From the producers of 47 Meters Down comes another horror movie that urges audiences to feel smugly superior for choosing channel surfing over extreme sports.
This time, our pair of plucky heroines aren’t swimming with sharks. They’re scaling a dilapidated 2,000-foot tall radio tower. Why? Oh, there’s plenty of backstory. But come on now — you don’t come to Fall for the pathos. You come for the scares, suspense, and sheer stupidity of human intrepidness. Fall delivers on some of these things.
As a devoted indoor kid, there’s nothing in this whole world that would convince me to scale a massive pole with nothing but a rusty ladder and a pushy bestie to help me. But such instant aversion is what makers of movies like 47 Meters Down, The Shallows, Adrift, and even The Descent expect of much of their audiences. We’re not meant to relate to the gutsiness or hubris of the heroes who dare to swim with sharks, set sail, or spelunk. We’re meant to be wide-eyed with tension, drop-jawed with terror as these models of beauty and athleticism chuck themselves toward the brink of death, while bleeding out sob stories.
In Fall, accomplished climber Becky’s (Grace Caroline Currey) sob story begins with a rockface climb where her handsome husband makes an abrupt and deadly descent. Cut to a year later, Becky’s lawman father (Jeffrey Dean Morgan in a brief Hopper-like appearance) begs her to put down the endless bottles of booze and find something else to cling to besides her departed partner’s cremains. Enter bestie Hunter (Virginia Gardner), an ever-plucky and impetuous blonde whose climbing exploits have made her a fairly famous Youtube vlogger. Naturally, she insists that the best way to move through the overwhelming grief is to climb something stupidly tall and dump the husband’s ashes from it. Let him be memorialized as he died, falling from a great height!
Though earnestly performed by a grit-toothed cast, the emotional setup is a chore, as no one choosing a movie called Fall is looking for poignant drama. Soon enough, the girls are skittering up to scary heights, and yep, the ladder falls and they’re stuck atop a platform with no phone reception, no tools, and circling vultures. Screenwriters Jonathan Frank and Scott Mann (who also directs) attempt to flesh out the thin concept with a creeping conflict between the besties, the source of which is painfully predictable. Also tiresome are the tedious archetypes of femininity presented by the not-so-dynamic duo of serious, good-hearted brunette and selfish, fun-chasing, sexy blonde.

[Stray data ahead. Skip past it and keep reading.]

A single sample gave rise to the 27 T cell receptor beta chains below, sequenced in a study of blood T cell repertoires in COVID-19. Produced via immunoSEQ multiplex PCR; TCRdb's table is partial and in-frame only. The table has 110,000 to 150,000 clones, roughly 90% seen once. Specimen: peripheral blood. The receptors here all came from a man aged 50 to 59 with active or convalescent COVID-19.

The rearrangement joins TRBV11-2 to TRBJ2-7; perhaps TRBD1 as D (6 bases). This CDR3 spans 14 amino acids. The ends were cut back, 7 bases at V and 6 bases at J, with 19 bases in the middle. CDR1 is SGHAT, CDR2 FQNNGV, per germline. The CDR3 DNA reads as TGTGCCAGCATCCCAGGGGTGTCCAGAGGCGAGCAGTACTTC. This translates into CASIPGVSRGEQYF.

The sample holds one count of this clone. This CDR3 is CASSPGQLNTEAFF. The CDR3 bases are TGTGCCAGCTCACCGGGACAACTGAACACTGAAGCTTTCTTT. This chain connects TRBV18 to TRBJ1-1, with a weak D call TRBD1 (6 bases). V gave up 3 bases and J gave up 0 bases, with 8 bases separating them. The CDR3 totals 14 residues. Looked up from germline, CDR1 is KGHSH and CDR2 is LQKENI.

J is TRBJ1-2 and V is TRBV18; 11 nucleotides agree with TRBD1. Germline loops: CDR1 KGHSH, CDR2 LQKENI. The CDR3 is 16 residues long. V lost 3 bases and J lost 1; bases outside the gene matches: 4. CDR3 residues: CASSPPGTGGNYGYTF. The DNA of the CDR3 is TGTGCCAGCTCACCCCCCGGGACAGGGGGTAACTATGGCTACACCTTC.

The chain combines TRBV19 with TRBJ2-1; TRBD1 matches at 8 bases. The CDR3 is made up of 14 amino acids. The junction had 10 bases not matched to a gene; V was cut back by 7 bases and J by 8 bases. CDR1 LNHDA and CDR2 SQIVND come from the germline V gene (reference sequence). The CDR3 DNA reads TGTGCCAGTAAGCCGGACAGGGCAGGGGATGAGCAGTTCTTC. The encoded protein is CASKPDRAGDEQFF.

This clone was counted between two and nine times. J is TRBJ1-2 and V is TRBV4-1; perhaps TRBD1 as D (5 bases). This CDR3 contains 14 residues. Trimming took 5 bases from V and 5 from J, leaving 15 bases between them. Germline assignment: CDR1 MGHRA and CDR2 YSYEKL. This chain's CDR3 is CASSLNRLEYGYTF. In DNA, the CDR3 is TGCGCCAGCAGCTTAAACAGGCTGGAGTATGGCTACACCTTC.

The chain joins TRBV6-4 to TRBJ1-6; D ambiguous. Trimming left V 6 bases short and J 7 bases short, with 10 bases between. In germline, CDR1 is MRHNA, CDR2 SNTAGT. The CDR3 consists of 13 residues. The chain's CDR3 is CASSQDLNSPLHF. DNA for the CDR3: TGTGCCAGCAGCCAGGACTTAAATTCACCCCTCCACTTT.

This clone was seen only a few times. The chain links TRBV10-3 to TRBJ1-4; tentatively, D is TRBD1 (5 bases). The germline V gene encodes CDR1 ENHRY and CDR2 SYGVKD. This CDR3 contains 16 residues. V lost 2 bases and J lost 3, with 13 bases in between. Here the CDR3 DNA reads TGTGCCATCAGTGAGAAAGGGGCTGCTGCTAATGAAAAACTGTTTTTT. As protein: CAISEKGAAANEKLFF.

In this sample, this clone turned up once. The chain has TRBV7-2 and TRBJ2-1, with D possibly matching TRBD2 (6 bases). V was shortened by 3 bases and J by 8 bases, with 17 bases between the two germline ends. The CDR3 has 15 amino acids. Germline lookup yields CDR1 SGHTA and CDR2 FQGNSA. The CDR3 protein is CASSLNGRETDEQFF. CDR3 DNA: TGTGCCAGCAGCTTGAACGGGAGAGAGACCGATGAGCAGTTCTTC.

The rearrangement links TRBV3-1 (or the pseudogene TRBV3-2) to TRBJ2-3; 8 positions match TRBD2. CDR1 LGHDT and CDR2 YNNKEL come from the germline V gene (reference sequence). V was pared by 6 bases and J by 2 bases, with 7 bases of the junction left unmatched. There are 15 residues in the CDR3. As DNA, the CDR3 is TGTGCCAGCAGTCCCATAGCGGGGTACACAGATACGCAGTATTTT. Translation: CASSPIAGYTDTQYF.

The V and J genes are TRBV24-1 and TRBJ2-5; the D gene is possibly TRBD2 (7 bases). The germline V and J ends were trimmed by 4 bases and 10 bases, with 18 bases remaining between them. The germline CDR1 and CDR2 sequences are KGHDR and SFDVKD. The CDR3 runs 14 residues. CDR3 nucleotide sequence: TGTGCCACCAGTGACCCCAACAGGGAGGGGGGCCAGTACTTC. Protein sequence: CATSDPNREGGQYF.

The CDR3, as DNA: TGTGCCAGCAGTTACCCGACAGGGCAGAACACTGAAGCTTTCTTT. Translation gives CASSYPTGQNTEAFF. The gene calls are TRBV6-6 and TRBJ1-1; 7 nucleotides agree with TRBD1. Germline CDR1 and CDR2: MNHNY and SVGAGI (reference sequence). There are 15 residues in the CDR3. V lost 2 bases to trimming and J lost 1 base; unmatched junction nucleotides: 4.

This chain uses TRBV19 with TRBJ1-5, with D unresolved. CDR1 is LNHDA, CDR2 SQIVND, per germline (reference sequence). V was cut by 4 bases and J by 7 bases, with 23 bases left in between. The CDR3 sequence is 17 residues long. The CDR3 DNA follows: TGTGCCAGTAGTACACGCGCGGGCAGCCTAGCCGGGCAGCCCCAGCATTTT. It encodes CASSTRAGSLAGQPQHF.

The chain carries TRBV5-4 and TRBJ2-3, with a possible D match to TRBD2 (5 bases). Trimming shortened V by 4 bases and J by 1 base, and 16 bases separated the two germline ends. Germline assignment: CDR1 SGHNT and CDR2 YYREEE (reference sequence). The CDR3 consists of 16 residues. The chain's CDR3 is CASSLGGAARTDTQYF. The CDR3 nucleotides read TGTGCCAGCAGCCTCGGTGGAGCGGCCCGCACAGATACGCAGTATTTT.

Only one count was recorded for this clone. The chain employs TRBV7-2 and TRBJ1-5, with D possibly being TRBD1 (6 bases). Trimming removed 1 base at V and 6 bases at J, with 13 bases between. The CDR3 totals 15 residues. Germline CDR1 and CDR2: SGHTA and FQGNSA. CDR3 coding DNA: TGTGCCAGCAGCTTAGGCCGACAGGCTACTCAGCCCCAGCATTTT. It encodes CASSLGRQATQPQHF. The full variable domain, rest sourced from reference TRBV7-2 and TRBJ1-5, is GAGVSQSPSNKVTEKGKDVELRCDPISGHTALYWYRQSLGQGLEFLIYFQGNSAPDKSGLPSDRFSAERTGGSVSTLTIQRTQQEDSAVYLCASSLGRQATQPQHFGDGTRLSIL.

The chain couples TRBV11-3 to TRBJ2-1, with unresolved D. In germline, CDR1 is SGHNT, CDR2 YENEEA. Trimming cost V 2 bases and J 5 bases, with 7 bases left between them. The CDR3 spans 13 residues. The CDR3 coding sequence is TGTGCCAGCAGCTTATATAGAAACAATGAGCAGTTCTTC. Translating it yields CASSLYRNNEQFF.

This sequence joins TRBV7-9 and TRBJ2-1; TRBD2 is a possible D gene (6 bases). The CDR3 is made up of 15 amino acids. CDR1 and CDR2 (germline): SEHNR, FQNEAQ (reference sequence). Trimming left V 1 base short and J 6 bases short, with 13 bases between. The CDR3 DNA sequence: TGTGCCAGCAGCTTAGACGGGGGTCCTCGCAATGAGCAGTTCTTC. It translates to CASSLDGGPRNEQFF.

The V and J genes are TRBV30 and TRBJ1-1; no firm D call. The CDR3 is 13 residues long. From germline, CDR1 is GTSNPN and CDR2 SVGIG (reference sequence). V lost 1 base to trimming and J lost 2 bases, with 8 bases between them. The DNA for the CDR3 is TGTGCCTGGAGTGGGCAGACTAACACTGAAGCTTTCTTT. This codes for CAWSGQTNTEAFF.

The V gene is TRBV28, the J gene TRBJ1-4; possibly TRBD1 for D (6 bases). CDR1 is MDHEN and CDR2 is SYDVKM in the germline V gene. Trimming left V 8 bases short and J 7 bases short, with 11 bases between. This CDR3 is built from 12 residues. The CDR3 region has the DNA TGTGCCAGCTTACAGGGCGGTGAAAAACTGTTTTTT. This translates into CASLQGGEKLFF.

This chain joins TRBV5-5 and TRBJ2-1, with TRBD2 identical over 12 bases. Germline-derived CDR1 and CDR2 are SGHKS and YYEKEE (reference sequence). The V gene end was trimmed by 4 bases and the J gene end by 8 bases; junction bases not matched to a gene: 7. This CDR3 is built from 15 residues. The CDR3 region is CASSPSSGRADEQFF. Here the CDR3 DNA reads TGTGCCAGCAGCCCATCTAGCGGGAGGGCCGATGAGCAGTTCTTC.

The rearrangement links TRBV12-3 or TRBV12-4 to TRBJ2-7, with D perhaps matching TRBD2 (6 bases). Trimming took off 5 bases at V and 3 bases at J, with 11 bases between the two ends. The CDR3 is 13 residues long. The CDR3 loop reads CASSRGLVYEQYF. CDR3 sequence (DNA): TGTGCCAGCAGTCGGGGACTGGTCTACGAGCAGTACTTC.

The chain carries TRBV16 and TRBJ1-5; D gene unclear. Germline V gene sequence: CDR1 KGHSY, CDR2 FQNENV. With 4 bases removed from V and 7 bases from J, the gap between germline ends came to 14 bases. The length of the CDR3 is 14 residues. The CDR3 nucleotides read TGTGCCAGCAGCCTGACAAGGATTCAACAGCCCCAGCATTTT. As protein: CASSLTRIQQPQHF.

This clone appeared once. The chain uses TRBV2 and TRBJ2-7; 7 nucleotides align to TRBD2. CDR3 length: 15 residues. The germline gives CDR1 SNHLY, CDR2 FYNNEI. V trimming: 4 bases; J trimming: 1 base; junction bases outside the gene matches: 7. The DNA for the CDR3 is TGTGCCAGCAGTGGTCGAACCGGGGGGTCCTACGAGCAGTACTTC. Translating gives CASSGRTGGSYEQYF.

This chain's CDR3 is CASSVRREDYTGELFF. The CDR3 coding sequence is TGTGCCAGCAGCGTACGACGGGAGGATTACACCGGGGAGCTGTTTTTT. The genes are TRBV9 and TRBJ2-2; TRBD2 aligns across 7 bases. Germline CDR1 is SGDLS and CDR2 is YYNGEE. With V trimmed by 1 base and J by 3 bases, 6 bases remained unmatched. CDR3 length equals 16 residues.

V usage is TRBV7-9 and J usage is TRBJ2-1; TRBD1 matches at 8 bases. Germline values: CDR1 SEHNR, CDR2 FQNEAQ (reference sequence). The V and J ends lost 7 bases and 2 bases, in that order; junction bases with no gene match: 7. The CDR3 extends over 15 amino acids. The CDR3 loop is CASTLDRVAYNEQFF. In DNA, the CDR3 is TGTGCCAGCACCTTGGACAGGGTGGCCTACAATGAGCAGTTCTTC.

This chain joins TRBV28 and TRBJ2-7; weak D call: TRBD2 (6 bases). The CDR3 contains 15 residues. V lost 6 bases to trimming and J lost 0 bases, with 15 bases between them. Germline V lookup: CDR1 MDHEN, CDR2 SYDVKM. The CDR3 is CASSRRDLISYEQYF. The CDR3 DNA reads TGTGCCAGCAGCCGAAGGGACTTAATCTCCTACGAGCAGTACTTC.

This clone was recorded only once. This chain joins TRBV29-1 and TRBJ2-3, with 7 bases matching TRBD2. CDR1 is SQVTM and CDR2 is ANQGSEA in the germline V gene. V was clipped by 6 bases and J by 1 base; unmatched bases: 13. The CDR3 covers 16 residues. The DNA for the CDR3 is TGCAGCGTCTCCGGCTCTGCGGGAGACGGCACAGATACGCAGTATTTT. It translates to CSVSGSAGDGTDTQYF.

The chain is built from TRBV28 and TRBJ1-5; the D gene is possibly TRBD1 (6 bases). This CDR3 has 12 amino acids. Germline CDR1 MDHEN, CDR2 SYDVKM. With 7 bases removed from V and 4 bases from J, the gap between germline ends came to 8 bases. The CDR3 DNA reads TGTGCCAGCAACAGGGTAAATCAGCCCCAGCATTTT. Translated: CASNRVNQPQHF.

Look, 47 Meters Down may have been a movie of cheap thrills. But the vibrant sisterly bond — plus fully game performances from its leading ladies — made the movie’s emotional stakes cut as ferociously as shark teeth. Fall falls short of recreating that sense of sorority, in part because Hunter is clearly out for herself on some level from the start. But moreover, Mann’s direction seems to have left Currey stranded in a performance that is one-noted sadness or screaming. Gardner has more fun with the role of the risk-taker, brandishing a reckless charm that’s glancingly reminiscent of the chaotic whimsy of Florence Pugh. So, when the film finally reaches its third act, it’s Gardner and her performance that comes out on top, even if the script fails them both.
To the script’s credit, however, Frank and Mann do find a surprising amount of ways to make “stuck on top of a tower” more than meets the eye. Scrambles for falling equipment, desperate attempts to signal for help, and a surprisingly frenzied battle with a vulture deliver the kind of ghoulish and suspenseful thrills these kinds of movies are made for. Amid the miseries these embattled buddies endure, you might begin to wonder, would you rather fall to your death? Die of exposure? Or be eaten alive by a bird of prey? Fall gives you plenty of time to ponder that. But the most bonkers bits are the third act call-backs, where formerly flawed escape plans are given a new, more dramatic, or downright gruesome twist.
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